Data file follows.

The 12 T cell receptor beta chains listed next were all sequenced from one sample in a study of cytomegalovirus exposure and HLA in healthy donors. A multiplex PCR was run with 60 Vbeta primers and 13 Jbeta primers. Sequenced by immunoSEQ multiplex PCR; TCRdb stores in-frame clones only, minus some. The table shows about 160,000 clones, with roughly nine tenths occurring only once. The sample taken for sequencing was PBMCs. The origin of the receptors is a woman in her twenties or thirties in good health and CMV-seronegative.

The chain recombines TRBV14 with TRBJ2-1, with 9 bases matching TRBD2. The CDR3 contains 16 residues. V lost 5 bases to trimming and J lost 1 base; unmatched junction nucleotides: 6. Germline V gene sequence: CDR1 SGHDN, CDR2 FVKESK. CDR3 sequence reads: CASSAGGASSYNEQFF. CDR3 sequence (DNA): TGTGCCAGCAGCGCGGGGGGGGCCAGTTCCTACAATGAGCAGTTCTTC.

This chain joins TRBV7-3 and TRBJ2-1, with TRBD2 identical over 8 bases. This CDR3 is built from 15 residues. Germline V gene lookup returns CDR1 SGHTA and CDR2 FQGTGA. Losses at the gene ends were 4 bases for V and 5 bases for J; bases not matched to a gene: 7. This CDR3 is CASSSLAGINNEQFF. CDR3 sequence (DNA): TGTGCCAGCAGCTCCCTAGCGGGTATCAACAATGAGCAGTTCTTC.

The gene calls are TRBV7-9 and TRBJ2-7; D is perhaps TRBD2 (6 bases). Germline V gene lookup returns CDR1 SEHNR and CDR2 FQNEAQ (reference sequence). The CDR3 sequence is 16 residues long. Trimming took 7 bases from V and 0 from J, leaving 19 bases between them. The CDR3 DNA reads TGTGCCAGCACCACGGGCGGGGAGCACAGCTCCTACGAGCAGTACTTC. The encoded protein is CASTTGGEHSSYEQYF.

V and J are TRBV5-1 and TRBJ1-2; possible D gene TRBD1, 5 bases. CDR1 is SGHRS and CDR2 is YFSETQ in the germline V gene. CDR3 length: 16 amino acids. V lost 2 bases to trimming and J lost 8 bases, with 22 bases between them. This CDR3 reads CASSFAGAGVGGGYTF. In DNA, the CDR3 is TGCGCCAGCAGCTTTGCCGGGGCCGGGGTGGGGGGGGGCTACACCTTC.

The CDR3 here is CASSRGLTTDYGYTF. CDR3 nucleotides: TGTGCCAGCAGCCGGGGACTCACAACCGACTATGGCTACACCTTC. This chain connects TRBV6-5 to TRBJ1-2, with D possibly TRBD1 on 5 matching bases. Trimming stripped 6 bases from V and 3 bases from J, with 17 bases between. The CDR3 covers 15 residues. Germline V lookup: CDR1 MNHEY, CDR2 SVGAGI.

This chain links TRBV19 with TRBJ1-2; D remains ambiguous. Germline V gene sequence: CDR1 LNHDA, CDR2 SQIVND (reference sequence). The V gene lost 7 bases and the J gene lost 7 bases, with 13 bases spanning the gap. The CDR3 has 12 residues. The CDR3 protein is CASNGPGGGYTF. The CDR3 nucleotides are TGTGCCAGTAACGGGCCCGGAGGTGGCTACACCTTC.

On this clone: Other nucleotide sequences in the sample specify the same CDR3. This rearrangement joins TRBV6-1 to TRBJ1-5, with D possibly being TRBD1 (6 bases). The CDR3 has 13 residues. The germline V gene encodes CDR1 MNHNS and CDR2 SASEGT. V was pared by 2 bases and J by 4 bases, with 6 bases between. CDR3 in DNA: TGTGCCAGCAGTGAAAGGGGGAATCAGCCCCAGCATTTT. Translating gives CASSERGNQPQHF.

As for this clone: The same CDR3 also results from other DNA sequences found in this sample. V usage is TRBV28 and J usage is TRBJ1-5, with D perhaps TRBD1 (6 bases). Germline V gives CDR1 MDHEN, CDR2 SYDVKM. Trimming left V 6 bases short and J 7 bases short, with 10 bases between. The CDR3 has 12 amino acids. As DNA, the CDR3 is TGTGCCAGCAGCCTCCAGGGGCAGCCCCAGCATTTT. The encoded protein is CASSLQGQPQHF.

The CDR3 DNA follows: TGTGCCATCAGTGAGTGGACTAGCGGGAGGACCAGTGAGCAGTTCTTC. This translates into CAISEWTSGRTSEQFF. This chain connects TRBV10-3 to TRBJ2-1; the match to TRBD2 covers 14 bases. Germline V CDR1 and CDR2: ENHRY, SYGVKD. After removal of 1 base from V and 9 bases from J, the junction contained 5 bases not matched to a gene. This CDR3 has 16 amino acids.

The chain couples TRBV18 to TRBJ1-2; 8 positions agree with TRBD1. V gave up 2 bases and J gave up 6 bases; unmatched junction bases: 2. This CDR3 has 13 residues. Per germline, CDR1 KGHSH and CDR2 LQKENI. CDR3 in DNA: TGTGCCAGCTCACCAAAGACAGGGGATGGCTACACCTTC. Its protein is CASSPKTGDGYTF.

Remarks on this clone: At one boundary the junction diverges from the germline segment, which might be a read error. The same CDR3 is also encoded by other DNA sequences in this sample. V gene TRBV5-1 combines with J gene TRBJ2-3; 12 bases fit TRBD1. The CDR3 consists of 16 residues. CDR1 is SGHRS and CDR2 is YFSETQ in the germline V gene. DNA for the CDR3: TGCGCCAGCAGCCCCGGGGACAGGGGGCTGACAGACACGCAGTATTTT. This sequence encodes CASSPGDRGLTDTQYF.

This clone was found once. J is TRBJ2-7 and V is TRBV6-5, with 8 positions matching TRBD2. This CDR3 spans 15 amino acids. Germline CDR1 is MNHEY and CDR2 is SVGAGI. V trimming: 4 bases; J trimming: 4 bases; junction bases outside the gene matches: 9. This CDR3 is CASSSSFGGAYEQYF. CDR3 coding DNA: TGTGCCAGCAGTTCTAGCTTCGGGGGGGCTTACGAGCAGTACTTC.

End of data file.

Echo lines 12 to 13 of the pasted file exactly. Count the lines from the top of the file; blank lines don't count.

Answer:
Remarks on this clone: At one boundary the junction diverges from the germline segment, which might be a read error. The same CDR3 is also encoded by other DNA sequences in this sample. V gene TRBV5-1 combines with J gene TRBJ2-3; 12 bases fit TRBD1. The CDR3 consists of 16 residues. CDR1 is SGHRS and CDR2 is YFSETQ in the germline V gene. DNA for the CDR3: TGCGCCAGCAGCCCCGGGGACAGGGGGCTGACAGACACGCAGTATTTT. This sequence encodes CASSPGDRGLTDTQYF.

This clone was found once. J is TRBJ2-7 and V is TRBV6-5, with 8 positions matching TRBD2. This CDR3 spans 15 amino acids. Germline CDR1 is MNHEY and CDR2 is SVGAGI. V trimming: 4 bases; J trimming: 4 bases; junction bases outside the gene matches: 9. This CDR3 is CASSSSFGGAYEQYF. CDR3 coding DNA: TGTGCCAGCAGTTCTAGCTTCGGGGGGGCTTACGAGCAGTACTTC.